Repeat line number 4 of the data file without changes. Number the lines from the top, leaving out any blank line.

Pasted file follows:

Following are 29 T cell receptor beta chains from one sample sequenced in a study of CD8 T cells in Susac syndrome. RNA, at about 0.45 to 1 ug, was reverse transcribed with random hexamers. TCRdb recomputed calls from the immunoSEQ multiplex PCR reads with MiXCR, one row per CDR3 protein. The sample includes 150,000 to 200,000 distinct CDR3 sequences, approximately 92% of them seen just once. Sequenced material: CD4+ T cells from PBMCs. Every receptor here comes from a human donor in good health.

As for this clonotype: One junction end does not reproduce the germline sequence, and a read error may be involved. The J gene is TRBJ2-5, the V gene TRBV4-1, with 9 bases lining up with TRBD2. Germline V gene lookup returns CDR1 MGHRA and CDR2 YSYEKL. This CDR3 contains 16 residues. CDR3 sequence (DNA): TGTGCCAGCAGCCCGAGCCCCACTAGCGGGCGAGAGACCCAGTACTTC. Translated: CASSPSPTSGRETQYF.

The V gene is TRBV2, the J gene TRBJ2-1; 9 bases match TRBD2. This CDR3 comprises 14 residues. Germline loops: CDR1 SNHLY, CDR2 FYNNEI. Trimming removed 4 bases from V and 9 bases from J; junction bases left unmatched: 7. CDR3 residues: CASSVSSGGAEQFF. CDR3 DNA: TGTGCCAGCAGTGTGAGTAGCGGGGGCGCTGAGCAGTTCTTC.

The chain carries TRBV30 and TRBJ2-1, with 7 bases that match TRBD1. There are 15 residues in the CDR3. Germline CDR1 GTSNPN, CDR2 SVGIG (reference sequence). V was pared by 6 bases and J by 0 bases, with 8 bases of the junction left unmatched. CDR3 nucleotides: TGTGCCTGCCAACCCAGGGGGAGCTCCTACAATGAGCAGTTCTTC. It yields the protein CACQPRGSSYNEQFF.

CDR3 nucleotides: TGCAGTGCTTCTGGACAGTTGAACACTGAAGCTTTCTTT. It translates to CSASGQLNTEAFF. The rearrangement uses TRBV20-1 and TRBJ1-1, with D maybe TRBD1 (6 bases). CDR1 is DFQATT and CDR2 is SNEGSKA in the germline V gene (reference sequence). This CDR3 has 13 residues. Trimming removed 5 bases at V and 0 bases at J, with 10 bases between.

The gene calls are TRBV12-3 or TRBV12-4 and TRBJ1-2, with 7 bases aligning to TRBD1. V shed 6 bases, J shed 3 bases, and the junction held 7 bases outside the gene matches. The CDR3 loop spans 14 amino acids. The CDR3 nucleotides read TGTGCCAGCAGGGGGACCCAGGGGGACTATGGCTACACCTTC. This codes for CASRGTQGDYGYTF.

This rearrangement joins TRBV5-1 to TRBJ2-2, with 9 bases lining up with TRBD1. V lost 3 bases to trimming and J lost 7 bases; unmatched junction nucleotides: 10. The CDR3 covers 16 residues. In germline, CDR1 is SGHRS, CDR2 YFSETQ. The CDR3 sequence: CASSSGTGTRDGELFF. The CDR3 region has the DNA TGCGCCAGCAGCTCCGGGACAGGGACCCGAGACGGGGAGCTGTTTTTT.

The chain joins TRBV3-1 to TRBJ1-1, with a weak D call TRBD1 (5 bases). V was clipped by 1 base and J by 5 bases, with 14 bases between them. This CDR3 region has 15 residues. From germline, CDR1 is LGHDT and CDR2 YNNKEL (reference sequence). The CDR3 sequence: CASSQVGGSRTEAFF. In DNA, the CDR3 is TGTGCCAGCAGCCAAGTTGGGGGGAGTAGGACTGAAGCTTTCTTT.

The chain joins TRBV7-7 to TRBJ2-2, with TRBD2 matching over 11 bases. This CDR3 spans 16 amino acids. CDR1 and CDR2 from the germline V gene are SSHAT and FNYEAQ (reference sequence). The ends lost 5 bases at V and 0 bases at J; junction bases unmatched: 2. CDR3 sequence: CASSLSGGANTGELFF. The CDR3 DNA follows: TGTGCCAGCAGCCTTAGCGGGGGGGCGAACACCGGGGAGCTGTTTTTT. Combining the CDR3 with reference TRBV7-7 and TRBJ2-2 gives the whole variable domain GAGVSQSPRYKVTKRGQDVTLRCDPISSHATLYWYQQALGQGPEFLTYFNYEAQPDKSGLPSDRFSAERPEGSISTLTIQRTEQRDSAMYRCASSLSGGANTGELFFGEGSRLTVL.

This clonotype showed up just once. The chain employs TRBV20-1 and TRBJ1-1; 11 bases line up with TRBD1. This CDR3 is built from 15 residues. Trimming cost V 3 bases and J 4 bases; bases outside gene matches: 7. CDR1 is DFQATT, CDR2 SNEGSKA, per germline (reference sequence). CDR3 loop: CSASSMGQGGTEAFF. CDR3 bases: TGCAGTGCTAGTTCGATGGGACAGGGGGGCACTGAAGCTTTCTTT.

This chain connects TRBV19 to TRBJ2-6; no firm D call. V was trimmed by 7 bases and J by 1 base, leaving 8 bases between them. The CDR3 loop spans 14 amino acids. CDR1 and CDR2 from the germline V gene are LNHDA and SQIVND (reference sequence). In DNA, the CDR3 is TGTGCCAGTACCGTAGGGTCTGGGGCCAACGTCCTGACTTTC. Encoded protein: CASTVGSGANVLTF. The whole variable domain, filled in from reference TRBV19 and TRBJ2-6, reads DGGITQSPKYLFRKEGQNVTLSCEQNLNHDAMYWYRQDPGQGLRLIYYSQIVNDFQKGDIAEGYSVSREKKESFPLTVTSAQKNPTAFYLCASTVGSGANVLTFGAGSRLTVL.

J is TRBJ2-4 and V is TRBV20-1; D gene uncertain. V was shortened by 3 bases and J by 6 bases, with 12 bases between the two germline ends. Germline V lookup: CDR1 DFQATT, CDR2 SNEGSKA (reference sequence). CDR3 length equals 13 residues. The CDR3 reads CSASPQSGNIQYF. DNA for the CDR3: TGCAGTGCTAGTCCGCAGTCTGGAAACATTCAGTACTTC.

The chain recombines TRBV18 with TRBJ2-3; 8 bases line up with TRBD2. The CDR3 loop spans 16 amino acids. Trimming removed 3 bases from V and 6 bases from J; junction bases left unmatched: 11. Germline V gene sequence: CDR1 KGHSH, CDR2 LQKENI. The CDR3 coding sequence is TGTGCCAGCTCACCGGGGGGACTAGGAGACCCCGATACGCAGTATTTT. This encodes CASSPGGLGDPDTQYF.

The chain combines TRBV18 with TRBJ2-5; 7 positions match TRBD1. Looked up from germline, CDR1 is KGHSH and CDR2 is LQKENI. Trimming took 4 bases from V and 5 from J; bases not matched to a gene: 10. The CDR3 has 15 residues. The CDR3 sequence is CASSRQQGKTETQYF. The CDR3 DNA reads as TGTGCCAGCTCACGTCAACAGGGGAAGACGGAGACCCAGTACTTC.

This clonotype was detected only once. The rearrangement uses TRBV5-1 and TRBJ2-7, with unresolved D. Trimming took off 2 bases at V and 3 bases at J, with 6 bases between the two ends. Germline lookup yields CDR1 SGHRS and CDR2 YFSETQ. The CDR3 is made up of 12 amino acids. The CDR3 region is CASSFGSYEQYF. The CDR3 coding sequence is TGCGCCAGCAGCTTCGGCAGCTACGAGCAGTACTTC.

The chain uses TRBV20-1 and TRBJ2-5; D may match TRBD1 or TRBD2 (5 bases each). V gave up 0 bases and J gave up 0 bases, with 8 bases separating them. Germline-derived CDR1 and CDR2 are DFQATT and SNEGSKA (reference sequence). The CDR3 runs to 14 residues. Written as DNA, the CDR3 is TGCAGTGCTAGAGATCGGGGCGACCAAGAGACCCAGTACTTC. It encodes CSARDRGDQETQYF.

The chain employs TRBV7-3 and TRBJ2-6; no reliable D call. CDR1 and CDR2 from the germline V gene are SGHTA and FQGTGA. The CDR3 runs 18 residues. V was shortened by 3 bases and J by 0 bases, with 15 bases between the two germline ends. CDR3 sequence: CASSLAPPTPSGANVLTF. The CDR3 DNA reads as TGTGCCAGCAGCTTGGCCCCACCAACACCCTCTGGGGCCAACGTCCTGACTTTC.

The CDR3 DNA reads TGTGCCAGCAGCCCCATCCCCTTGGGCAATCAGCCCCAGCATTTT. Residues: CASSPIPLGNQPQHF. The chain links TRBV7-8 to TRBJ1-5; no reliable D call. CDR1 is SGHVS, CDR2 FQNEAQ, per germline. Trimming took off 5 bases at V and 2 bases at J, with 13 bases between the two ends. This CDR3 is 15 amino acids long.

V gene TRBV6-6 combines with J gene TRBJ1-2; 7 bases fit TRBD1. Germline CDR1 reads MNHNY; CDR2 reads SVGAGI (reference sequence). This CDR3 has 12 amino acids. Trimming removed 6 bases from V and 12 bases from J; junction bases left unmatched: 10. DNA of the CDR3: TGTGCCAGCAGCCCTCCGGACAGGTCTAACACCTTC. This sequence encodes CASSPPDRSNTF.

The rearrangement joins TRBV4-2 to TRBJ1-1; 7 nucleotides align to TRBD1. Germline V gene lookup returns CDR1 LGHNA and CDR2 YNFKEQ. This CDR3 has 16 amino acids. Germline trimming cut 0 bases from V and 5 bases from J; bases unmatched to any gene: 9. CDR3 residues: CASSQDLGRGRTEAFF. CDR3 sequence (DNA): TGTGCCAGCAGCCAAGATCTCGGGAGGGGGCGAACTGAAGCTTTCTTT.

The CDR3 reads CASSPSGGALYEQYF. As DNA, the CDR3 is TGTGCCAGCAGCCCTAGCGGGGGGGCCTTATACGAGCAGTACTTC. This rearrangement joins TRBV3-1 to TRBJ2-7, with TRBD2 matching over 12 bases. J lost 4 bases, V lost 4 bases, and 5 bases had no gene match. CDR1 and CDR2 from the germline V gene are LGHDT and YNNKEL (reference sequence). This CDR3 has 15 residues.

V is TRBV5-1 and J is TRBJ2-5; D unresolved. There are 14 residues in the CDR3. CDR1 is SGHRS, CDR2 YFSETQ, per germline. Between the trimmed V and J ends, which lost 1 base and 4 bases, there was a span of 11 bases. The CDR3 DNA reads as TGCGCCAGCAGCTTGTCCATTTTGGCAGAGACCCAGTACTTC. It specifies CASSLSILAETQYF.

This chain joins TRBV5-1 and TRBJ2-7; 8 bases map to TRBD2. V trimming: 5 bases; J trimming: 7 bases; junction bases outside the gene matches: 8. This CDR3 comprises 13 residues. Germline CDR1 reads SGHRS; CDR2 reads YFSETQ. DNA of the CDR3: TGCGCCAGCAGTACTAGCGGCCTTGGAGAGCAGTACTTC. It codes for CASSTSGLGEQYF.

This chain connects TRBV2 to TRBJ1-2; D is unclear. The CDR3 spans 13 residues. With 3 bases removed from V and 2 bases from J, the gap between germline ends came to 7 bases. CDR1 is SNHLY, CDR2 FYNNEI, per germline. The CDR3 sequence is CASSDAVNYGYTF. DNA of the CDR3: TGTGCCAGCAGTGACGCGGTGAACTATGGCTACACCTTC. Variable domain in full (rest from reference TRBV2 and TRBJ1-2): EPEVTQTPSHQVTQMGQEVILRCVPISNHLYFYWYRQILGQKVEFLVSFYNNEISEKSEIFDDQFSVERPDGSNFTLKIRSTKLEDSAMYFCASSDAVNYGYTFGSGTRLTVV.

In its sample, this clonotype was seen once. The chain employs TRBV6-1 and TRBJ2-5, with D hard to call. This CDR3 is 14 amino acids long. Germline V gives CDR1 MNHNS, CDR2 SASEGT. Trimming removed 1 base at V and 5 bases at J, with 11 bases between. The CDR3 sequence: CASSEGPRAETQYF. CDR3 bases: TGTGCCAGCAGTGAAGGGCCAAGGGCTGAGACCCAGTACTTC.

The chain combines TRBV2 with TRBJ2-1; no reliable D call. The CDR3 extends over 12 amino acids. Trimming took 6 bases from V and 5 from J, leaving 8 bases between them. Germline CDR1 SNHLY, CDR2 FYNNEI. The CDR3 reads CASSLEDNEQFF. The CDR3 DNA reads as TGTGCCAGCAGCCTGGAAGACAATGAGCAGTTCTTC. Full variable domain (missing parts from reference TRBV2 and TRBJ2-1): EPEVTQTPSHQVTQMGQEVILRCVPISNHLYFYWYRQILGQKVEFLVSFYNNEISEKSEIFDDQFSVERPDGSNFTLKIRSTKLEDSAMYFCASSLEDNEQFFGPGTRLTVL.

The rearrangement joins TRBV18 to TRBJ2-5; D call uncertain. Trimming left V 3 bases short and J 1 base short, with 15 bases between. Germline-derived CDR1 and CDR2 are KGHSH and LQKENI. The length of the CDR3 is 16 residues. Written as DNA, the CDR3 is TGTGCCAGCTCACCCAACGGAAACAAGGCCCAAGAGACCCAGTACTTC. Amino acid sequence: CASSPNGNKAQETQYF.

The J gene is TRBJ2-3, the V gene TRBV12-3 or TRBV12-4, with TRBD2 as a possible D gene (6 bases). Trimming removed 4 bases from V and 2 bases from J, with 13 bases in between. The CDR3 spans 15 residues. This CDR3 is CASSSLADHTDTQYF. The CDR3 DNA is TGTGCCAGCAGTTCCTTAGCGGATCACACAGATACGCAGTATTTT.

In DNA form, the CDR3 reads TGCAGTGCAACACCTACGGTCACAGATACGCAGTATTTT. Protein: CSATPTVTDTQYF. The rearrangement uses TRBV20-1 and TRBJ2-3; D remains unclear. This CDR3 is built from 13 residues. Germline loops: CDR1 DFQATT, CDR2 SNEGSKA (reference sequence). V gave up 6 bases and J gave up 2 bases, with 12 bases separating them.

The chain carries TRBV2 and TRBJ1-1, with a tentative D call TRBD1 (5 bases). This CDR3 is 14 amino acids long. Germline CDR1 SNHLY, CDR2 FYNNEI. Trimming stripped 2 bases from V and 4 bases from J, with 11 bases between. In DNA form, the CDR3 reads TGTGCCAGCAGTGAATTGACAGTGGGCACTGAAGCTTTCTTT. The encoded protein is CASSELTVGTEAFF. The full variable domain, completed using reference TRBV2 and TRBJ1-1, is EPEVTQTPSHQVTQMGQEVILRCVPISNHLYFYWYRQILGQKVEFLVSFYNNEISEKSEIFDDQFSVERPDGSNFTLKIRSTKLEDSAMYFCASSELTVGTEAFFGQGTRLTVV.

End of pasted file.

The chain carries TRBV30 and TRBJ2-1, with 7 bases that match TRBD1. There are 15 residues in the CDR3. Germline CDR1 GTSNPN, CDR2 SVGIG (reference sequence). V was pared by 6 bases and J by 0 bases, with 8 bases of the junction left unmatched. CDR3 nucleotides: TGTGCCTGCCAACCCAGGGGGAGCTCCTACAATGAGCAGTTCTTC. It yields the protein CACQPRGSSYNEQFF.